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Quoting Text

There are two special tags for marking quoted text so that you can identify its author, origin, and language. Block-level quotes are generally indented by browsers. Inline quotes are supposed to be automatically enclosed in quotation marks and thus, you should not include them in the text.

To quote block-level text

Type <blockquote to begin a block-level quote.

If desired, type cite=“url”, where url is the address of the source of the quote.

Type > to complete the opening tag.

Type the text that you wish to appear set off from the preceding and following text, including any necessary HTML tags.

Type </blockquote> to complete the element.

To quote inline text

Type <q to begin.

If desired, type xml:lang=“xx” lang=“xx”, where xx is the two-letter code for the language the quote will be in. This code is supposed to determine the type of quote marks that will be used (“” for English, «» for many European languages, etc.).

Type > to complete the opening tag.

Type the text that should be quoted.

Type </q>.

If desired, in the html tag, add xml:lang=“xx” lang=“xx”, where xx is the two-letter code for the language that most of your Web page is in.

Figure 4.12. A block quote can be as short or as long as you need. You can even divide it into various paragraphs by adding p tags as necessary.

<p>Sometimes I get to the point where I'm not sure
anything matters at all. Then I read something like
this and I am inspired: </p>

<blockquote cite="http://www.kingsolver.com">

<p>It's not hard to figure out what's good for kids,
but amid the noise of an increasingly antichild
political climate, it can be hard to remember just to
go ahead and do it: for example, to vote to raise
your school district's budget, even though you'll pay
higher taxes. (If you're earning enough to pay taxes
at all, I promise, the school needs those few bucks
more than you do.) To support legislators who care
more about afterschool programs, affordable
health care, and libraries than about military
budgets and the Dow Jones industrial average. To
volunteer time and skills at your neighborhood
school and also the school across town. To decide to
notice, rather than ignore it, when a neighbor is
losing it with her kids, and offer to babysit twice a
week. This is not interference. Getting between a
ball player and a ball is interference. The ball is


<p>This is from Barbara Kingsolver's brilliant
collection of essays, <cite>High Tide in
Tucson</cite> (1995, HarperCollins)</p>.


Figure 4.13. Block quotes are generally indented from both sides. The cite attribute is not yet supported by any browser I’ve seen.

Figure 4.14. The lang attribute in the html tag is supposed to be a default for the other tags. In my tests, it does serve as a default, but can’t quite be overridden.

<html xmlns="http://www.w3.org/1999/xhtml"


<p>And then she said <q>Have you read
Kingsolver's <q> High Tide in Tucson </q>? It's

<p>She tried again, this time in French: <q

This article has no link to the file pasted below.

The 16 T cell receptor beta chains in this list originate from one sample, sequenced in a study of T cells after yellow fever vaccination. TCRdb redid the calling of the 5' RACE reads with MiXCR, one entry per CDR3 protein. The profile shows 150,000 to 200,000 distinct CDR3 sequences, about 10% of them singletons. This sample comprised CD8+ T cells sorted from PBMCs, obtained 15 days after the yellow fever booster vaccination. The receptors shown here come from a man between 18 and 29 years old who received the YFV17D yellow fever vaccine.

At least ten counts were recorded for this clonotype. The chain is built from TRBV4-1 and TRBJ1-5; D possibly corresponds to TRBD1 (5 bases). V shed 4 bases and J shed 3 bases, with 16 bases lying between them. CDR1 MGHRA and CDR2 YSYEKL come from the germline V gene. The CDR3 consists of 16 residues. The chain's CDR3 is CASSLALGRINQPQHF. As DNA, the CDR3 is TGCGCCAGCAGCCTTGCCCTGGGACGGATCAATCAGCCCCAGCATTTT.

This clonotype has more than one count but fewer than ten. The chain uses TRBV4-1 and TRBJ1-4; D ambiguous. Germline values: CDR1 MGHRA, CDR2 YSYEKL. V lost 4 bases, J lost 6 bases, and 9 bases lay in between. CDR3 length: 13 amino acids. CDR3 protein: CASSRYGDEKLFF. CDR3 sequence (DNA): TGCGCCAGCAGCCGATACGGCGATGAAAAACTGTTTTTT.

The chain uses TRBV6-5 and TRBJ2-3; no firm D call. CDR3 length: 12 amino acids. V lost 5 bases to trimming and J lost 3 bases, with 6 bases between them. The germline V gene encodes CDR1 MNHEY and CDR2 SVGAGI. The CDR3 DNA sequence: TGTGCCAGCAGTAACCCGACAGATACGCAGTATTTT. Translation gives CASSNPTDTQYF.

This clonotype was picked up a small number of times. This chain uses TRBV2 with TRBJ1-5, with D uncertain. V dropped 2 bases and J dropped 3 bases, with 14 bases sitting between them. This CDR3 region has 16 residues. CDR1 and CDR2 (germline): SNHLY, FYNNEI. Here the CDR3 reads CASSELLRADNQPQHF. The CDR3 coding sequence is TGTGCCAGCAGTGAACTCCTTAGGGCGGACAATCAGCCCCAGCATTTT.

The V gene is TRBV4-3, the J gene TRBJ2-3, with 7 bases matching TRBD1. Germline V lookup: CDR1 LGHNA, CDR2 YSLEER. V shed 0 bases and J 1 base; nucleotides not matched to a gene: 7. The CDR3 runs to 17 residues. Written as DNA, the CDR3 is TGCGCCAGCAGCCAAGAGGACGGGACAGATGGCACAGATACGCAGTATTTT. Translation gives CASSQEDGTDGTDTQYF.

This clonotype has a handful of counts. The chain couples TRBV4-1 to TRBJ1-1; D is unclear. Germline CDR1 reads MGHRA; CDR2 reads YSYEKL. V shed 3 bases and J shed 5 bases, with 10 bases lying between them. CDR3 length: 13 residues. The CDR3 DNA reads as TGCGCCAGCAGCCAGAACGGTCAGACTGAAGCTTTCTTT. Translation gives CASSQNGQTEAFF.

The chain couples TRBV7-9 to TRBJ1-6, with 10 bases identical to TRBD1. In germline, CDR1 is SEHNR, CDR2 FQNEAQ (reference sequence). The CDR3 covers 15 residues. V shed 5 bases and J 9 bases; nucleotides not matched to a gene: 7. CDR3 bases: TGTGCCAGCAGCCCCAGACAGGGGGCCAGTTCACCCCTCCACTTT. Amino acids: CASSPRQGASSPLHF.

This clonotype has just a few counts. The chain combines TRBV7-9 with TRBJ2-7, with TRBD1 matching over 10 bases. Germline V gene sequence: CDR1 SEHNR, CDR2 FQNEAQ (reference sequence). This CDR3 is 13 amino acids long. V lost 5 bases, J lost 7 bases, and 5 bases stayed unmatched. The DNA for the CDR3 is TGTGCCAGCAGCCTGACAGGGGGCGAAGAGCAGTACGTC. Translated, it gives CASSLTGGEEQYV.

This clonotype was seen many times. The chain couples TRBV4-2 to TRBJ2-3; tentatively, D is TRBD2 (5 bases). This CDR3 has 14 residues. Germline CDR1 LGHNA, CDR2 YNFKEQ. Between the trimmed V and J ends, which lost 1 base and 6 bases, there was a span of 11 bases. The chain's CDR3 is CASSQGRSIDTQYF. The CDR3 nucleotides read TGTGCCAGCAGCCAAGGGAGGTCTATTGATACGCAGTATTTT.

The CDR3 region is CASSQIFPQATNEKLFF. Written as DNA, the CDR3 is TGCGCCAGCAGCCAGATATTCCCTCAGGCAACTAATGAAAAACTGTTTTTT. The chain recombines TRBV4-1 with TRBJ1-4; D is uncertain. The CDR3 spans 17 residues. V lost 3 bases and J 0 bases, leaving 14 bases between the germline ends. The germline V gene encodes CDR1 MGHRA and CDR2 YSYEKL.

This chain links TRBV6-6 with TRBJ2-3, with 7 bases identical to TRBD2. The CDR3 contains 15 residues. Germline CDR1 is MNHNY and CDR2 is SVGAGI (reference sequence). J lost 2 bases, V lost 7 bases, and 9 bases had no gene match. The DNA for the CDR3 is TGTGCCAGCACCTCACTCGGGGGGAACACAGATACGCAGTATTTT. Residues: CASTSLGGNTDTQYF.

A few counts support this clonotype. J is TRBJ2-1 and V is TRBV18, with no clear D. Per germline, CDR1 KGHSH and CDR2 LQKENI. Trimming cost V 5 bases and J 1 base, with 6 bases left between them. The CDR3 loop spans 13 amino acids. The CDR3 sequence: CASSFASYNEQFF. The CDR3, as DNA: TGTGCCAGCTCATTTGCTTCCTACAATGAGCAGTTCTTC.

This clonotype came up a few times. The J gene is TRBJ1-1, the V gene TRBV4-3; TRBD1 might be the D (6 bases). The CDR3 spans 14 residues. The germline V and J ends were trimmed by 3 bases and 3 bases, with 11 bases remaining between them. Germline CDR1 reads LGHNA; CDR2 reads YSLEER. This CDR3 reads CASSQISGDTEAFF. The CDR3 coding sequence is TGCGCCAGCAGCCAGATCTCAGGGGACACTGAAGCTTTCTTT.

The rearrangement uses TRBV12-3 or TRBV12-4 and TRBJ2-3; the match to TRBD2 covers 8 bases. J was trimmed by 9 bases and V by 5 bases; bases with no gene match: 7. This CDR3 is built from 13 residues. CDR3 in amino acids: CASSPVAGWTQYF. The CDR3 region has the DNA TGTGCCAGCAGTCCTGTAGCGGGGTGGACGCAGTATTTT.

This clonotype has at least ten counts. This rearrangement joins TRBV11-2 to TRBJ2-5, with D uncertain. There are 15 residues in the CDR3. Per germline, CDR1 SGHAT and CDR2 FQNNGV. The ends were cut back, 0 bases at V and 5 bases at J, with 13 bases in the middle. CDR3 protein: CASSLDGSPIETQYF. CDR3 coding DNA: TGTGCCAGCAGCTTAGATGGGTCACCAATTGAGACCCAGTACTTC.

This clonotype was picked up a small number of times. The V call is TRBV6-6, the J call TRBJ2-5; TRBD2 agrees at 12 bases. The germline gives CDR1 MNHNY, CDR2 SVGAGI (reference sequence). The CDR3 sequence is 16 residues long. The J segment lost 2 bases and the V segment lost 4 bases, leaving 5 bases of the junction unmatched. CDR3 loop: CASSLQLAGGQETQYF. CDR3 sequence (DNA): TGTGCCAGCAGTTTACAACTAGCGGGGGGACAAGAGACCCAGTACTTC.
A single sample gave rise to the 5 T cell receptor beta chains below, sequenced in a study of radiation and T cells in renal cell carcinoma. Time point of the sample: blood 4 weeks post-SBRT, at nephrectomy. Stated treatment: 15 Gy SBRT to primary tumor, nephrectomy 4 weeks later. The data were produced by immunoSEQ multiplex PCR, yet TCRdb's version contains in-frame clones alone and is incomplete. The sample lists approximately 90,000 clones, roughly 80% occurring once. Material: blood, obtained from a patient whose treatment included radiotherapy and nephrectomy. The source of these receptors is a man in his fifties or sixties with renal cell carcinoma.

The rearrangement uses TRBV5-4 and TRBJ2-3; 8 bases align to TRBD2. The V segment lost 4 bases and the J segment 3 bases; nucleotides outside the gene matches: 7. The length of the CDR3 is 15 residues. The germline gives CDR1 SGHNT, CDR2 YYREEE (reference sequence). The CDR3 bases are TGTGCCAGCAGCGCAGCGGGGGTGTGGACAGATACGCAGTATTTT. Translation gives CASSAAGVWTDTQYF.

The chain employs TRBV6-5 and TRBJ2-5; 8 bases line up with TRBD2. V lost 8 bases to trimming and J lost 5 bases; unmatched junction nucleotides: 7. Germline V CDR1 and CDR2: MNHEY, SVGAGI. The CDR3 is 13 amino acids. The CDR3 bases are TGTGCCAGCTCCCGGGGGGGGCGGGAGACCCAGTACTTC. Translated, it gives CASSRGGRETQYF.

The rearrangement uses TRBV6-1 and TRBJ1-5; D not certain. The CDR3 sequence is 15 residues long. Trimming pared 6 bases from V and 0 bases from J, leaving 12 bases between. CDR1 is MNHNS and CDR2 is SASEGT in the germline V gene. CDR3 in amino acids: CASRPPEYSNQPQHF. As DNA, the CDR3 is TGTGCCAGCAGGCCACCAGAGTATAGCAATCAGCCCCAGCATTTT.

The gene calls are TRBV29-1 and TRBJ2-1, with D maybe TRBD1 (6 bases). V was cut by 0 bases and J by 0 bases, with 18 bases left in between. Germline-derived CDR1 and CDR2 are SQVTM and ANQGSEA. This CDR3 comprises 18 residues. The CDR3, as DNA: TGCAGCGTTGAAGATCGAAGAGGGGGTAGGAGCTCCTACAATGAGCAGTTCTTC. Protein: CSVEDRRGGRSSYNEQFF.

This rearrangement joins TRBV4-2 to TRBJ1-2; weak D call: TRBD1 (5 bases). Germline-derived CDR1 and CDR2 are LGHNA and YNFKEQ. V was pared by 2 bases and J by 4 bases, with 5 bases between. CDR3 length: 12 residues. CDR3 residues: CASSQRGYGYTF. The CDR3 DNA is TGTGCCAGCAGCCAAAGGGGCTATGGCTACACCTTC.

lang="fr">Avez-vous lu le livre <q lang="fr">High
Tide in Tucson</q> de Kingsolver? C'est

Figure 4.15. If you specify “en” for the lang attribute in the html element, Explorer for Mac uses curly quotes. Note how the inner quotes are single in the English quote, but all of the quotes are double in the French quote.

Figure 4.16. This time, we use “fr” for the lang attribute in the html tag. (And please, pardon my French!)

<html xmlns="http://www.w3.org/1999/xhtml"


<p>And then she said <q lang="en">Have you
read Kingsolver's <q lang="en">High Tide in
Tucson</q>? It's inspiring.</q></p>

<p>Grasping at straws, she gave it one last shot,
this time in French:<q>Avez-vous lu le livre
<q>High Tide in Tucson </q> de Kingsolver? C'est

Figure 4.17. Now we’ve got those cute guillemet quotes around everything except nested quotes—which might be OK if the document is all French.


  • Text and inline elements should not be placed directly between the opening and closing blockquote tags. Instead, enclose the text and inline elements in a blocklevel tag—like p, for example—within the blockquote tags.

  • You can nest both blockquote and q elements. Nested q elements should automatically have the appropriate quotation marks—in English the outer quotes should be double and the inner ones should be single.

  • Proper support for q varies widely from one browser to the next. Explorer 5 for Mac is best, using curly quotes and nesting them properly, and even using guillemets («») for French (as long as you set the lang attribute in the html tag). Netscape 6 Mac/Win uses straight double quotes for everything except nested q elements, where it uses single straight quotes. Opera 5 Mac/Win uses straight double quotes for everything, including nested q elements. Explorer for Windows (up to and including version 6) ignores the q element completely.

  • The cite attribute may also be used with the q element, although it makes less sense. I haven’t seen a browser that does anything with it in either element.

  • For more details on the xml:lang and lang attributes, consult Specifying Your Page’s Language on page 342.

  • You can find a complete list of language codes at http://www.w3.org/WAI/ER/IG/ert/iso639.htm.

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